Students enjoyed teamwork activities the most. They went on scavenger hunts, built paper bridges, designed clothes made from newspaper and put on a “newspaper fashion show,” and used clap signs to guide blindfolded classmates around roadblocks. One group of students used only 15 pieces of newspaper to build a paper bridge which could load-bear 31 bottles of water.
The most meaningful part was the research project. We first helped students to brainstorm about topics related to their community. Then we asked them to design and distribute hundreds of questionnaires, interviewing strangers, experts and officials. After that, the students analyzed data, came up with conclusions and suggestions and wrote a final report.
Finally, we brought students back to their community to take action. For example, we found that nearly 80% of Miao in Chengbu had never heard of a traditional Miao form of opera called Nuo (傩戏).We brought students to their villages of origin to interview Nuo artists, visit museums, and invite the artists to Chengbu to perform in the central town square to a sizeable crowd.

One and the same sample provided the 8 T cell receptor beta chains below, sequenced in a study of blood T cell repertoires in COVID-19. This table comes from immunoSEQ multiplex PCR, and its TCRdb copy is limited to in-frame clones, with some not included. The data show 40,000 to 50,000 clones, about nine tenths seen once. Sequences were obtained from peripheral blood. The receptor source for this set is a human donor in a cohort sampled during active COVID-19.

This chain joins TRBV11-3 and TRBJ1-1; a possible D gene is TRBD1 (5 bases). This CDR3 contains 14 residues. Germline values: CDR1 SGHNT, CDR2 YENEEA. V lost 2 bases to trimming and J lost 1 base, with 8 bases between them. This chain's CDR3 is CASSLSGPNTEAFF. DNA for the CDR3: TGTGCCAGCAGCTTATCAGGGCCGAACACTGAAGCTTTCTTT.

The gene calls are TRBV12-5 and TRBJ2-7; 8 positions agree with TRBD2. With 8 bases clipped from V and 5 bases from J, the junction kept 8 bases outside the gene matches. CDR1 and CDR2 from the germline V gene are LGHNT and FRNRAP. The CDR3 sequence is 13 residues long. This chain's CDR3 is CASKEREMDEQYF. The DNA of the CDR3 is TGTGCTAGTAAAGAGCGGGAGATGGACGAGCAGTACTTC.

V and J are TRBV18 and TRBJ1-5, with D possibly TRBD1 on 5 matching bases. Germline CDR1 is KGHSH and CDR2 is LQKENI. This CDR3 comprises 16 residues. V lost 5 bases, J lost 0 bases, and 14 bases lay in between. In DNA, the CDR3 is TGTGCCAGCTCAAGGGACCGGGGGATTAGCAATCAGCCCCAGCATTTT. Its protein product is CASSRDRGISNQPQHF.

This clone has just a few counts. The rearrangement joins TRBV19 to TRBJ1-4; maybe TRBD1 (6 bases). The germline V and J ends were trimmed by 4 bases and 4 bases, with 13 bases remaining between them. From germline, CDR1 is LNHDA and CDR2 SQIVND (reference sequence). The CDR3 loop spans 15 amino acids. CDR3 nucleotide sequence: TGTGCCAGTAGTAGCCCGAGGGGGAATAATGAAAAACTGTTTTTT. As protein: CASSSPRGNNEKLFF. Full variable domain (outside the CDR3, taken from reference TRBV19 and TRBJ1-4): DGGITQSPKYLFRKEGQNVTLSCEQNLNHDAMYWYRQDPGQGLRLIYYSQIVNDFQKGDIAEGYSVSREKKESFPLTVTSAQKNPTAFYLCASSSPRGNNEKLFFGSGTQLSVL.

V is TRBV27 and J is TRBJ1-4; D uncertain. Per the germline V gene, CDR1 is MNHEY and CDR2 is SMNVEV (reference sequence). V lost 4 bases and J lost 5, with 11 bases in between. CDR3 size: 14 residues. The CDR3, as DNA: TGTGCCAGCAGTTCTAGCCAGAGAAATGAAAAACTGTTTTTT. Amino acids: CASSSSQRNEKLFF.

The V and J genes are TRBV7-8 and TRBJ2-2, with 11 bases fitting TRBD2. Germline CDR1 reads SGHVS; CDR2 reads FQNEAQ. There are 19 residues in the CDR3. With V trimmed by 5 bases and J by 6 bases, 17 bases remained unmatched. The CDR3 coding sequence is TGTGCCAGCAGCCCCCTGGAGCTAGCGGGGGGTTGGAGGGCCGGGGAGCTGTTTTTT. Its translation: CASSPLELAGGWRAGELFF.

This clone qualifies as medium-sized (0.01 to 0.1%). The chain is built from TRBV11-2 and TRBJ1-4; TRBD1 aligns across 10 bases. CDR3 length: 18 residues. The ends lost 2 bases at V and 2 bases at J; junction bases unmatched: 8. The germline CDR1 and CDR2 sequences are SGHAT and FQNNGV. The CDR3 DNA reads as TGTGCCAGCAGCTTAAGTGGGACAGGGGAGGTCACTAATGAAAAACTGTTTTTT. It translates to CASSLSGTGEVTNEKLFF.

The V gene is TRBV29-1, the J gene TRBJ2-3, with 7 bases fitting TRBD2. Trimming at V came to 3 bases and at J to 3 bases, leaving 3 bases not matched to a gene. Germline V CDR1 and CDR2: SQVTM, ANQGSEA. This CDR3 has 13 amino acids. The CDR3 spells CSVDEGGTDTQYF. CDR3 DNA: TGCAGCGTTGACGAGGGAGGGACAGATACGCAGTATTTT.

Thirty days is not a long time, but I believe my work had an impact. Many students said their encounter with PEER gave them the first opportunity to conduct field research, think critically, and realize what they could accomplish in their community working as a team. It was an early morning when we left Chengbu, but a surprising number of students came to the bus to say goodbye. They sang songs of blessing, bursting out in tears. They even chased after our bus and shouted their love.
From my experience, PEER volunteers are animated by a desire to pay China back. We bring the outside world to China’s poor, not because we want them to leave their mountain home to pursue another life, but because we want them to use what they learn to build a better community at home. We want them to care about local issues and to take action. Readers who want to learn more are invited to visit PEER’s Chinese-language website.